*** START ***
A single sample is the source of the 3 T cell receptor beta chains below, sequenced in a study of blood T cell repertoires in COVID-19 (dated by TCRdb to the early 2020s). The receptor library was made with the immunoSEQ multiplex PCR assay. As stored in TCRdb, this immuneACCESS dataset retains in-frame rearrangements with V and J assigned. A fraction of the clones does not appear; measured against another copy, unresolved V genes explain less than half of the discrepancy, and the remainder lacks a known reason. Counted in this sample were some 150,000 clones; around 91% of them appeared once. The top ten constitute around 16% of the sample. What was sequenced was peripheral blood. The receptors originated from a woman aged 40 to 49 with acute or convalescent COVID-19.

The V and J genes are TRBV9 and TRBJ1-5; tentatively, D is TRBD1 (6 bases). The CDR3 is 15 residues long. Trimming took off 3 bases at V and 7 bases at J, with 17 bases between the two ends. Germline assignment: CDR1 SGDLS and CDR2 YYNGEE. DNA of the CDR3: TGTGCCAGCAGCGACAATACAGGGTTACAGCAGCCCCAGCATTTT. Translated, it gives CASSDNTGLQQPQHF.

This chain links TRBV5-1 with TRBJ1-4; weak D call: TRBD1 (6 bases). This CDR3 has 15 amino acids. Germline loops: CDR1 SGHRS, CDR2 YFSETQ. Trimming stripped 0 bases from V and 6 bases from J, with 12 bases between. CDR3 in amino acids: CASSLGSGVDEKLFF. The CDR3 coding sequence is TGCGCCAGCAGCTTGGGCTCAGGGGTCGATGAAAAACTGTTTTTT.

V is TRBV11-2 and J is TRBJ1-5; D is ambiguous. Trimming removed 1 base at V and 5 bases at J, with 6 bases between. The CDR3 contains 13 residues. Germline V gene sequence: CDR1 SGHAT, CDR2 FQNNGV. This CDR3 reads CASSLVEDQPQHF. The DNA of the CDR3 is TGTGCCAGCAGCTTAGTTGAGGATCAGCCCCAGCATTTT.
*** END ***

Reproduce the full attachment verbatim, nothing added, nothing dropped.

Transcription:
A single sample is the source of the 3 T cell receptor beta chains below, sequenced in a study of blood T cell repertoires in COVID-19 (dated by TCRdb to the early 2020s). The receptor library was made with the immunoSEQ multiplex PCR assay. As stored in TCRdb, this immuneACCESS dataset retains in-frame rearrangements with V and J assigned. A fraction of the clones does not appear; measured against another copy, unresolved V genes explain less than half of the discrepancy, and the remainder lacks a known reason. Counted in this sample were some 150,000 clones; around 91% of them appeared once. The top ten constitute around 16% of the sample. What was sequenced was peripheral blood. The receptors originated from a woman aged 40 to 49 with acute or convalescent COVID-19.

The V and J genes are TRBV9 and TRBJ1-5; tentatively, D is TRBD1 (6 bases). The CDR3 is 15 residues long. Trimming took off 3 bases at V and 7 bases at J, with 17 bases between the two ends. Germline assignment: CDR1 SGDLS and CDR2 YYNGEE. DNA of the CDR3: TGTGCCAGCAGCGACAATACAGGGTTACAGCAGCCCCAGCATTTT. Translated, it gives CASSDNTGLQQPQHF.

This chain links TRBV5-1 with TRBJ1-4; weak D call: TRBD1 (6 bases). This CDR3 has 15 amino acids. Germline loops: CDR1 SGHRS, CDR2 YFSETQ. Trimming stripped 0 bases from V and 6 bases from J, with 12 bases between. CDR3 in amino acids: CASSLGSGVDEKLFF. The CDR3 coding sequence is TGCGCCAGCAGCTTGGGCTCAGGGGTCGATGAAAAACTGTTTTTT.

V is TRBV11-2 and J is TRBJ1-5; D is ambiguous. Trimming removed 1 base at V and 5 bases at J, with 6 bases between. The CDR3 contains 13 residues. Germline V gene sequence: CDR1 SGHAT, CDR2 FQNNGV. This CDR3 reads CASSLVEDQPQHF. The DNA of the CDR3 is TGTGCCAGCAGCTTAGTTGAGGATCAGCCCCAGCATTTT.